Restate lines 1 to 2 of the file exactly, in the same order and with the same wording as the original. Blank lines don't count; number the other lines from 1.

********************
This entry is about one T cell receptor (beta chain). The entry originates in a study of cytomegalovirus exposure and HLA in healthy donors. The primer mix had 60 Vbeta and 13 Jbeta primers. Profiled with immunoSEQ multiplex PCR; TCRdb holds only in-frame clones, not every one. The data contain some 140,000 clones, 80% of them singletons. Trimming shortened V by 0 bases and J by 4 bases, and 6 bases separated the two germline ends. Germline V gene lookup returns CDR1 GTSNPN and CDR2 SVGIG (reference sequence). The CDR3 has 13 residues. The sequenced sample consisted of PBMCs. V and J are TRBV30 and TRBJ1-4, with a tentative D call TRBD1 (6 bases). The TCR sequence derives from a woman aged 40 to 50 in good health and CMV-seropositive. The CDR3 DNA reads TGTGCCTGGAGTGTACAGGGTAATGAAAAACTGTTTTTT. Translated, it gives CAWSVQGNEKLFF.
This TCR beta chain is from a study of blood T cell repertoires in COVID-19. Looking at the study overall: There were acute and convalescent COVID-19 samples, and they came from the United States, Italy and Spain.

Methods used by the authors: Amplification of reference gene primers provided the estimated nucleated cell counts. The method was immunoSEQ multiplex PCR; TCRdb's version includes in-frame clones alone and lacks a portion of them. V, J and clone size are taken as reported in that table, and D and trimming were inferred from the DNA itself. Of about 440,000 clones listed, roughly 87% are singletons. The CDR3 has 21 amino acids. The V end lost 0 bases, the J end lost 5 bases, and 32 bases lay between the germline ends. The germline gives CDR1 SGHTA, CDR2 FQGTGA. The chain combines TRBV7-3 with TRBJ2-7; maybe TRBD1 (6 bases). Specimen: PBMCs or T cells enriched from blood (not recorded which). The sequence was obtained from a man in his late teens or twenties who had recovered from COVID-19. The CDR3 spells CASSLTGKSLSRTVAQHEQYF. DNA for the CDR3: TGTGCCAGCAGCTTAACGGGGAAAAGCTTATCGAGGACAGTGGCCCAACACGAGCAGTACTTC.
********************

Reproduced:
This entry is about one T cell receptor (beta chain). The entry originates in a study of cytomegalovirus exposure and HLA in healthy donors. The primer mix had 60 Vbeta and 13 Jbeta primers. Profiled with immunoSEQ multiplex PCR; TCRdb holds only in-frame clones, not every one. The data contain some 140,000 clones, 80% of them singletons. Trimming shortened V by 0 bases and J by 4 bases, and 6 bases separated the two germline ends. Germline V gene lookup returns CDR1 GTSNPN and CDR2 SVGIG (reference sequence). The CDR3 has 13 residues. The sequenced sample consisted of PBMCs. V and J are TRBV30 and TRBJ1-4, with a tentative D call TRBD1 (6 bases). The TCR sequence derives from a woman aged 40 to 50 in good health and CMV-seropositive. The CDR3 DNA reads TGTGCCTGGAGTGTACAGGGTAATGAAAAACTGTTTTTT. Translated, it gives CAWSVQGNEKLFF.
This TCR beta chain is from a study of blood T cell repertoires in COVID-19. Looking at the study overall: There were acute and convalescent COVID-19 samples, and they came from the United States, Italy and Spain.